Version 2013-07-01, Martin Elsässer
Due to many and repeated questions and misunderstandings on camera-based observation of the lunar crescent aka "crescent imaging" aka "CCD technique" we have prepared a description of the technical aspects, also in comparison to visual observation.
|→ contrast enhancement →|
The left image might resemble the view of the moon in daytime through a small telescope in very hazy skies. The right image shows the contrast enhanced image captured by a simple imaging system. In reality this would not be static images but rather a live-video to watch on your computer screen, which would show any movement of the telescope, flying birds, moving clouds...
More details from this observation/demonstration
Crescent imaging (aka "CCD observation") is an observation technique of the lunar crescent using an electronic camers instead of the human eye. The camera captures the direct light from the crescent and forms an electronic image from the resulting data, which is then being enhanced for better visibility and displayed on a computer screen. The overall process is quite similar to modern live-television.
The light captured by the camera is direct light from the crescent (which is actually scattered sunlight) just as the human eye sees it. This is NOT any kind of thermal glow from the moon. The range of colors of light detected/used by the camera can be easily restricted to the range visible to the human eye, but could also be chosen to extend somewhat to the near-infrared light for better brightness and contrast. In both cases the structures visible are basically the same as with human vision. This similarity can be easily demonstrated when observing easy crescents.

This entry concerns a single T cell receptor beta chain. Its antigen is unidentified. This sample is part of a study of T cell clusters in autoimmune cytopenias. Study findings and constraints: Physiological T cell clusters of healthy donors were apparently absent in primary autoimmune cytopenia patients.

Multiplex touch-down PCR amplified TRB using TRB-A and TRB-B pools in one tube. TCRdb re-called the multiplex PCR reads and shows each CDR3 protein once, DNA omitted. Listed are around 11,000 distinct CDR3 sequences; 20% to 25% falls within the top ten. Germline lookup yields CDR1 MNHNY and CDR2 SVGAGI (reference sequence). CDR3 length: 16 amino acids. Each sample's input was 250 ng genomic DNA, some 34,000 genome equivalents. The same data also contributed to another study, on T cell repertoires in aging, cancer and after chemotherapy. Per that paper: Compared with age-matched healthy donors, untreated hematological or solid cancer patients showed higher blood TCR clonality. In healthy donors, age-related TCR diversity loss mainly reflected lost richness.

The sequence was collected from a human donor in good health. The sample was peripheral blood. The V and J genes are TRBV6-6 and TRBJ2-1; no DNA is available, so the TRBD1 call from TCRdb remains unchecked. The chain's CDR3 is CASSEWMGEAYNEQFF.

Because of the advantages of the cameras and the contrast enhancement techniques used the imaging approach can usually show more difficult crescents on the computer screen than the human eye can see. Under very favorable (and very rare) weather conditions these advantages allow to image the lunar crescent quite close to the sun, sometimes even at the moment of conjunction. These few observations at conjunction were done in broad daylight under excellent weather conditions and with the moon high in the sky. Such observations would be far more difficult if not impossible after sunset.
Despite its advantages this technique is still limited by the usual weather aspects such as clouds, haze and dust. When the sky is cloudy or very dusty, then this observation technique will also fail to show the crescent, just like visual observation. Even though lower contrast can be resolved than the human eye can see the technique is NOT all powerfull.
Crescent imaging creates a live-video of the crescent on the computer screen (offline methods are out of date) and simultanously creates a permanent documentation with images/videos from the observation. This data provides a more reliable result, a quantitative "proof" of having observed the crescent, than visual observation can provide.
There are many cases of obviously false visual sighting claims of the crescent (eg. claims to have seen the moon long after moonset), but there are (as far as we know) no cases of false crescent imaging claims and these would be far more difficult to fabricate.
The live-video from a single crescent-imaging system could easily be broadcast on TV, letting thousands participate in the observation and see the results. This is not possible with actual visual observation which happens inside the observers eye/head. Using a TV camera to capture an easy crescent near the horizon must also be considered an imaging technique, even though TV often tries to capture a view similar to human vision.
A crescent imaging system has a certain complexity and cost and requires a moderate level of skill and experience to use. This hurdle will get smaller over time but still this approach will probably not be available/possible for every single person as basic naked eye observation is. On the other hand broadcasting the live-observation could allow others to participate who are unable to join in visual observation for reasons such as restricted mobility or bad local weather.
Basic components of an imaging system are:
The optical parts could simply be put on a static tripod but are usually operated like an astronomical telescope, tracking the calculated position of the moon.